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High Performing Images - A practical approach to image compression on the Akamai Edge

HTTP is ubiquitous. Seems like everything today is being served from the web. We are using smartphones to do everything from answering our doorbells while we are at work to remotely controlling SUV's. All of this, happening on a platform we call the World Wide Web. Websites are delivering richer and more personalized content than ever before, creating user experiences that were never conceived of. This means, more than ever, size matters.
This also means the web site that you have spent so much resources on to engage the user, is now tipping in at a hefty 2MB in size per page and more than 100 HTTP requests. With more than half of your users now connecting from mobile networks the clock is literally ticking as they wait for your page to download. So how do you ensure your website is delivered fast and reliably, while still maintaining a rich brand experience that will keep users coming back?

Fortunately, we've seen this problem coming. There are a number of products on the market today, which aim to provide a solution; many of them involve integrating compression software into your image management workflow and tying that into your Content Management System (CMS) during publishing. While this process can work well, this does create a number of challenges that should be considered:

  1. Monitoring and Visibility - During the content creation workflow the image compression settings are often a black box. More often than not, content developers and webmasters have little visibility into these decisions, and do not have visibility into identifying where further tuning and optimizations can be done.
  2. Workflow Integration - Developing a tight integration to your enterprise class Content Management System can be challenging. This may lead to separate Image optimization processes that may not be standardized, losing visibility and control.
  3. Situational Performance - Your compression settings may not always be a one size fits all. The combination of varying source image quality and mobile network performance, can introduce serious performance and quality challenges. Can you imagine trying to download your pristine 2 MB image on a 3G cellular connection? I can, it would take approximately 20 seconds! Will your audience wait for that download? Mine don't!
  4. Quality Control - Similarly, the ability to control when, how, and what settings to use based on mobile vs. non-mobile network conditions can mean the difference between a conversion and abandonment.
So how can Akamai help?

Leveraging Akamai Ion and Property Manager, you can create match conditions at the Akamai Edge, enabling fine grain control to implement how and when your image compression settings are applied.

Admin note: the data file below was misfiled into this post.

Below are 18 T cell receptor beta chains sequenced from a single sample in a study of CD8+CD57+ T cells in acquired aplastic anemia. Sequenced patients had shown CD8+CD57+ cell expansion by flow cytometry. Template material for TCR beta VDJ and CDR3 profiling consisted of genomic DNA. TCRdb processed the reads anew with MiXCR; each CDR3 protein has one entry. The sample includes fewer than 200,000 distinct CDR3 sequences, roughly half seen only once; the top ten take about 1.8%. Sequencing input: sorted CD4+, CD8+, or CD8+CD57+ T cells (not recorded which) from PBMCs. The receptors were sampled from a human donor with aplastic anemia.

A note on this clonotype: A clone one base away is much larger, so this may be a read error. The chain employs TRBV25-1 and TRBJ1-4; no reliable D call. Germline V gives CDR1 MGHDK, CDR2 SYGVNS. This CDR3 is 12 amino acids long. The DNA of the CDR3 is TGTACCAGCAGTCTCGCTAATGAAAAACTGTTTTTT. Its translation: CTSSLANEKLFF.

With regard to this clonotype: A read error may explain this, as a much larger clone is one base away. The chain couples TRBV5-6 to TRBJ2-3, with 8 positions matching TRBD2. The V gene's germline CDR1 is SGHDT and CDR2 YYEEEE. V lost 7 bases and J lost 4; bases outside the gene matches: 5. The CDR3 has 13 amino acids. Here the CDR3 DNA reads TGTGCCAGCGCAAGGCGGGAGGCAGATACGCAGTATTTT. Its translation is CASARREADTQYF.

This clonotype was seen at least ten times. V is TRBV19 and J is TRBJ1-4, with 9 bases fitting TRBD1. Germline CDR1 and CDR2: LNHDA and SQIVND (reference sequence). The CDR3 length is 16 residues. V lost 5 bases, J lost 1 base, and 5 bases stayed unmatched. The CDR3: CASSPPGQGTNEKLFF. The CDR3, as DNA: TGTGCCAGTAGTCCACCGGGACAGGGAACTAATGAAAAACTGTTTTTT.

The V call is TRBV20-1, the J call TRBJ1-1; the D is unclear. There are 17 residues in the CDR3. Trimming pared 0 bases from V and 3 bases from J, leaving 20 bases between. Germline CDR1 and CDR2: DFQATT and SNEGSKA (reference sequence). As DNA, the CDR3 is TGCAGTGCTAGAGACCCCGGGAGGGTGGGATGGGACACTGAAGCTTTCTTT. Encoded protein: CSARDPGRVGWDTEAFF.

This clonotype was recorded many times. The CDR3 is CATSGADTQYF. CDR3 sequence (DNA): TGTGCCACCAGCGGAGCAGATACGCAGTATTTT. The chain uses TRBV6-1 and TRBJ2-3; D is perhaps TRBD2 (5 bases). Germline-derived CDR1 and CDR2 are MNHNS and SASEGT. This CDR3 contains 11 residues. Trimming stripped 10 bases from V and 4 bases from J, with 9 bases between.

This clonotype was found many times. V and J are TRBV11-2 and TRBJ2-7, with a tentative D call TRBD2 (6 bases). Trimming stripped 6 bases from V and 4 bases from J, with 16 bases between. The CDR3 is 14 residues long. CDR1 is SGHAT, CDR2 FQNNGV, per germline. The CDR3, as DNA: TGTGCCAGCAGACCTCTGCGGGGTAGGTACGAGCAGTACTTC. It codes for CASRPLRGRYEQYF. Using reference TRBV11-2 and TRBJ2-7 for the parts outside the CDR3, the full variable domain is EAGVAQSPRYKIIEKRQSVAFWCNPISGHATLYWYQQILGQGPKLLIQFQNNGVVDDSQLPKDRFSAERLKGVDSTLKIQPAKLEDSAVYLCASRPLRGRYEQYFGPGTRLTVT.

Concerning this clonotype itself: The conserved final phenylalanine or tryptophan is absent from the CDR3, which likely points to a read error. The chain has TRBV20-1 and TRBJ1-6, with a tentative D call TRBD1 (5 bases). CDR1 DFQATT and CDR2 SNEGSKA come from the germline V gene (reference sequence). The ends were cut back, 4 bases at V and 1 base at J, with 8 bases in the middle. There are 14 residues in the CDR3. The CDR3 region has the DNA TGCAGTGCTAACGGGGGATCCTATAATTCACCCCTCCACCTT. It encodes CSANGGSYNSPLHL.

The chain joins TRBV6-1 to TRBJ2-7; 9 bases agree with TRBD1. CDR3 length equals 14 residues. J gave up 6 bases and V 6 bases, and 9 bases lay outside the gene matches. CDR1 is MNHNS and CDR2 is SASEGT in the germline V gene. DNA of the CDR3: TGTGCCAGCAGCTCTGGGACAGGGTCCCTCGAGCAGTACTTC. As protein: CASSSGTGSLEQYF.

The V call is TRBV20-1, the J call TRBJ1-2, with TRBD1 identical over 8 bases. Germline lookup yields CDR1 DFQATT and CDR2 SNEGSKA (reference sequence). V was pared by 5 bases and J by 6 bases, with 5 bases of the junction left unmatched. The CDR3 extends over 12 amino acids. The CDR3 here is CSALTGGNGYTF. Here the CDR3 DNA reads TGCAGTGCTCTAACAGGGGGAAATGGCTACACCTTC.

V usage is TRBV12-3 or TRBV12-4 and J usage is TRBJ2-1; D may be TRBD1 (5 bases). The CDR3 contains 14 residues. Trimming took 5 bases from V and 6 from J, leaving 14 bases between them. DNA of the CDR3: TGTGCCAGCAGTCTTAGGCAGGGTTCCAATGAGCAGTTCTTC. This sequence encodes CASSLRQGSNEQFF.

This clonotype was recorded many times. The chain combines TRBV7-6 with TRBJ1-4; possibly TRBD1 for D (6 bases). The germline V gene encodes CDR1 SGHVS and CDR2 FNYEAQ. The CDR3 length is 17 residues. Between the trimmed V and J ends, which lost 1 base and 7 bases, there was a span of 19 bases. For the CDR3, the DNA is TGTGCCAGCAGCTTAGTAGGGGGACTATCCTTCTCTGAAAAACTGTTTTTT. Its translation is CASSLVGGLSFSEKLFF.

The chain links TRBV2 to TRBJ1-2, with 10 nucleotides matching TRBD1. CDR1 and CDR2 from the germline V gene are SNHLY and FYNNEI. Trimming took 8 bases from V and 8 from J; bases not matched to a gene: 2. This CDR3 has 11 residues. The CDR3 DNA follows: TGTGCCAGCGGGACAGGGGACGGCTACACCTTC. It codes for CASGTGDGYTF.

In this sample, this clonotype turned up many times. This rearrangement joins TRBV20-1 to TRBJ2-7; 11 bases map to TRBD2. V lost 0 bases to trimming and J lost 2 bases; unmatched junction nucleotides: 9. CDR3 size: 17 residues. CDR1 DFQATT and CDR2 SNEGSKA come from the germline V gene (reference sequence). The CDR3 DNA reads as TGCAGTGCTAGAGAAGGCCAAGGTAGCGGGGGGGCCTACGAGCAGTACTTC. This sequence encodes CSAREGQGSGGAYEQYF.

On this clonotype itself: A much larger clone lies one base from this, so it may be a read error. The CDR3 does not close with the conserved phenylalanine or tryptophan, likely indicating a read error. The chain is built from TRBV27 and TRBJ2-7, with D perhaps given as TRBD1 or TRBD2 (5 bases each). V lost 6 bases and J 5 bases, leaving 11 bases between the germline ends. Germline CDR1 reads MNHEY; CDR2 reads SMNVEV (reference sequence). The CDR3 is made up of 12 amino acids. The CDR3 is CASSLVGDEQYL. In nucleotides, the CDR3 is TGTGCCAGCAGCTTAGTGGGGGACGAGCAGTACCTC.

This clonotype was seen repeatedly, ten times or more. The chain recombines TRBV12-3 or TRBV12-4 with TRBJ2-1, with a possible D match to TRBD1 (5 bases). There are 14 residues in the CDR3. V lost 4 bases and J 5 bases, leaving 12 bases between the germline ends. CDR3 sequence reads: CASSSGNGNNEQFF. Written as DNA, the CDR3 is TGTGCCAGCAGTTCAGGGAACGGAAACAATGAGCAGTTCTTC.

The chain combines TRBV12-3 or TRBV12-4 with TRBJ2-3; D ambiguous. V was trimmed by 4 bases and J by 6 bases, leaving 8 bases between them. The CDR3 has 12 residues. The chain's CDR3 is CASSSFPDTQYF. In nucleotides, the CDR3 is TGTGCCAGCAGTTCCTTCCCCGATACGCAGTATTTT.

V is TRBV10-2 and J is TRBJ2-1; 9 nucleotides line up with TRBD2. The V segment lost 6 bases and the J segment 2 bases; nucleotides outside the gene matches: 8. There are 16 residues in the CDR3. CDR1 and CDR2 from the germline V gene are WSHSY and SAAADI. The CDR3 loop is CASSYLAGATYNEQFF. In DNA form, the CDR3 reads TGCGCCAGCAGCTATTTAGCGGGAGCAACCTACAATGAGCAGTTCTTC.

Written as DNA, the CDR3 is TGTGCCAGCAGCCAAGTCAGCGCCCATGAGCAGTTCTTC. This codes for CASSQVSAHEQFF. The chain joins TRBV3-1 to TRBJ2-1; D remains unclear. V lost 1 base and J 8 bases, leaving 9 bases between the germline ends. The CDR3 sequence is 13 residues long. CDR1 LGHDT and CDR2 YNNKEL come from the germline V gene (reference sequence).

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More importantly you now have the choice to vary your compression settings based on the network capabilities of the user. Targeting Mobile and Non-Mobile networks.

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So what can this really do for me?

At the time of writing this (July 2015), according to HTTP Archive, for the Top 1000 sites on the Internet. JPEG based images comprised approximately ~500 KB of the total page size. Okay, that doesn't sound like much right?


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Let's take a sample image

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Note: Compression is not linear and can vary based on the properties of the source image. Factors include color depth, metadata EXIF information, and existing compression or quality levels.

Looking at the data points above, there are two key takeaways to consider.

  1. There is no discernable difference between the images with regard to the visual quality
  2. 27% reduction in image size/weight using Akamai's Adaptive Image Compression
Lastly, for the sake of round numbers, let's assume we have 10 images on a web page. This would yield a page size of 420 KB vs. 330 KB respectively. Now, leveraging the same 3G cellular connection with Adaptive Image Compression, these pages would load a full half second faster! In our recent Performance Matter series, we collected data from nearly 3,500 respondents around the globe to identify the true impact behind these numbers. We found that 49% of the respondents expect a site to load in two second or less, and one in five users will simply not return if they consider your site to be slow. So, how much does that half second mean to you?




Raphael Edwards is a senior technical project manager at Akamai. 



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